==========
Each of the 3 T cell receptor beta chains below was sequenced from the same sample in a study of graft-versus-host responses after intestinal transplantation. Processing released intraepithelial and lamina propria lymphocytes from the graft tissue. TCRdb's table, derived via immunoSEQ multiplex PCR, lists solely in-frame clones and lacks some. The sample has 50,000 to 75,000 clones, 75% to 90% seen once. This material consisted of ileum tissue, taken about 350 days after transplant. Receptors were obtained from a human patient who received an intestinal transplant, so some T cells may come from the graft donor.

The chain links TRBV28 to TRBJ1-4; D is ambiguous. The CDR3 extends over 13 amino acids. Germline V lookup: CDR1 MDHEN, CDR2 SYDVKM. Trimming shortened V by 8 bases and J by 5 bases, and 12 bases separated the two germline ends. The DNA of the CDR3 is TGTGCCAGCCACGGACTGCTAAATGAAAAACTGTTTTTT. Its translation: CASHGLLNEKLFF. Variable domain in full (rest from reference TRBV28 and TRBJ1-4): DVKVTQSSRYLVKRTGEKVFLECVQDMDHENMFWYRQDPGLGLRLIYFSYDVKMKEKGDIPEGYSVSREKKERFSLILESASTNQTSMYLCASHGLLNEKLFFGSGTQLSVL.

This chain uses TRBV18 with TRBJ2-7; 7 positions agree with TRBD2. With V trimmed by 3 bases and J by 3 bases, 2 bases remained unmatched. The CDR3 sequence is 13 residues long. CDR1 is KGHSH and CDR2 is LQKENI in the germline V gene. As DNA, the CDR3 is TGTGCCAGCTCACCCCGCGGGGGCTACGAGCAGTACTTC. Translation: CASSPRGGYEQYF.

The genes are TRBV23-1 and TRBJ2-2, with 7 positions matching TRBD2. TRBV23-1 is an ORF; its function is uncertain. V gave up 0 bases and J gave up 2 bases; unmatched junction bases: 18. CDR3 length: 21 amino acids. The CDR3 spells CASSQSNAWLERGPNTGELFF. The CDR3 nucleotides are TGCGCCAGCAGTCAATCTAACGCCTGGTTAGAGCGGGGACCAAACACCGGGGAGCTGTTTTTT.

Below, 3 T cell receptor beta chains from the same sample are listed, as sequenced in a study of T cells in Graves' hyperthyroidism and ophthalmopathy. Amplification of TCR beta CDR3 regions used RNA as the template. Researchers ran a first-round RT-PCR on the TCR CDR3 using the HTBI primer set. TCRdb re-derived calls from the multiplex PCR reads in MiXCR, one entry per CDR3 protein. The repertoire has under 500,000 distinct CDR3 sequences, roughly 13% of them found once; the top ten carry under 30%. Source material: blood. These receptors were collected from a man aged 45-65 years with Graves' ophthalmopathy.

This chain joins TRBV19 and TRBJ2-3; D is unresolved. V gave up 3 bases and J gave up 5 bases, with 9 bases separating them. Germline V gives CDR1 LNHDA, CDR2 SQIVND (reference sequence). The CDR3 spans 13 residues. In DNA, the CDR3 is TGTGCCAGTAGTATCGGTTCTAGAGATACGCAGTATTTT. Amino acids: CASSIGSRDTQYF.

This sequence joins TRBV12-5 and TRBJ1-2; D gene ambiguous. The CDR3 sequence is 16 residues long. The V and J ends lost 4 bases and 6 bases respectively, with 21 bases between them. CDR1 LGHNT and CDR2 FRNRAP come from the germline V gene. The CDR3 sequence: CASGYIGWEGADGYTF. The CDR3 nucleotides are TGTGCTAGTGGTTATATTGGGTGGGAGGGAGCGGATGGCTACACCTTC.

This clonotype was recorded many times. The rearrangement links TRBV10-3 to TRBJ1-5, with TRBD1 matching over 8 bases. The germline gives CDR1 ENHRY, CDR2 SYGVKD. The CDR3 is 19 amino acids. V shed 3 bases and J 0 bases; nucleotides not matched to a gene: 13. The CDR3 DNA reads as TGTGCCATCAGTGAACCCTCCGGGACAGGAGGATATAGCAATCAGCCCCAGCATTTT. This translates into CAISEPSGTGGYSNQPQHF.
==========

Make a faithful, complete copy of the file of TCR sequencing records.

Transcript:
Each of the 3 T cell receptor beta chains below was sequenced from the same sample in a study of graft-versus-host responses after intestinal transplantation. Processing released intraepithelial and lamina propria lymphocytes from the graft tissue. TCRdb's table, derived via immunoSEQ multiplex PCR, lists solely in-frame clones and lacks some. The sample has 50,000 to 75,000 clones, 75% to 90% seen once. This material consisted of ileum tissue, taken about 350 days after transplant. Receptors were obtained from a human patient who received an intestinal transplant, so some T cells may come from the graft donor.

The chain links TRBV28 to TRBJ1-4; D is ambiguous. The CDR3 extends over 13 amino acids. Germline V lookup: CDR1 MDHEN, CDR2 SYDVKM. Trimming shortened V by 8 bases and J by 5 bases, and 12 bases separated the two germline ends. The DNA of the CDR3 is TGTGCCAGCCACGGACTGCTAAATGAAAAACTGTTTTTT. Its translation: CASHGLLNEKLFF. Variable domain in full (rest from reference TRBV28 and TRBJ1-4): DVKVTQSSRYLVKRTGEKVFLECVQDMDHENMFWYRQDPGLGLRLIYFSYDVKMKEKGDIPEGYSVSREKKERFSLILESASTNQTSMYLCASHGLLNEKLFFGSGTQLSVL.

This chain uses TRBV18 with TRBJ2-7; 7 positions agree with TRBD2. With V trimmed by 3 bases and J by 3 bases, 2 bases remained unmatched. The CDR3 sequence is 13 residues long. CDR1 is KGHSH and CDR2 is LQKENI in the germline V gene. As DNA, the CDR3 is TGTGCCAGCTCACCCCGCGGGGGCTACGAGCAGTACTTC. Translation: CASSPRGGYEQYF.

The genes are TRBV23-1 and TRBJ2-2, with 7 positions matching TRBD2. TRBV23-1 is an ORF; its function is uncertain. V gave up 0 bases and J gave up 2 bases; unmatched junction bases: 18. CDR3 length: 21 amino acids. The CDR3 spells CASSQSNAWLERGPNTGELFF. The CDR3 nucleotides are TGCGCCAGCAGTCAATCTAACGCCTGGTTAGAGCGGGGACCAAACACCGGGGAGCTGTTTTTT.

Below, 3 T cell receptor beta chains from the same sample are listed, as sequenced in a study of T cells in Graves' hyperthyroidism and ophthalmopathy. Amplification of TCR beta CDR3 regions used RNA as the template. Researchers ran a first-round RT-PCR on the TCR CDR3 using the HTBI primer set. TCRdb re-derived calls from the multiplex PCR reads in MiXCR, one entry per CDR3 protein. The repertoire has under 500,000 distinct CDR3 sequences, roughly 13% of them found once; the top ten carry under 30%. Source material: blood. These receptors were collected from a man aged 45-65 years with Graves' ophthalmopathy.

This chain joins TRBV19 and TRBJ2-3; D is unresolved. V gave up 3 bases and J gave up 5 bases, with 9 bases separating them. Germline V gives CDR1 LNHDA, CDR2 SQIVND (reference sequence). The CDR3 spans 13 residues. In DNA, the CDR3 is TGTGCCAGTAGTATCGGTTCTAGAGATACGCAGTATTTT. Amino acids: CASSIGSRDTQYF.

This sequence joins TRBV12-5 and TRBJ1-2; D gene ambiguous. The CDR3 sequence is 16 residues long. The V and J ends lost 4 bases and 6 bases respectively, with 21 bases between them. CDR1 LGHNT and CDR2 FRNRAP come from the germline V gene. The CDR3 sequence: CASGYIGWEGADGYTF. The CDR3 nucleotides are TGTGCTAGTGGTTATATTGGGTGGGAGGGAGCGGATGGCTACACCTTC.

This clonotype was recorded many times. The rearrangement links TRBV10-3 to TRBJ1-5, with TRBD1 matching over 8 bases. The germline gives CDR1 ENHRY, CDR2 SYGVKD. The CDR3 is 19 amino acids. V shed 3 bases and J 0 bases; nucleotides not matched to a gene: 13. The CDR3 DNA reads as TGTGCCATCAGTGAACCCTCCGGGACAGGAGGATATAGCAATCAGCCCCAGCATTTT. This translates into CAISEPSGTGGYSNQPQHF.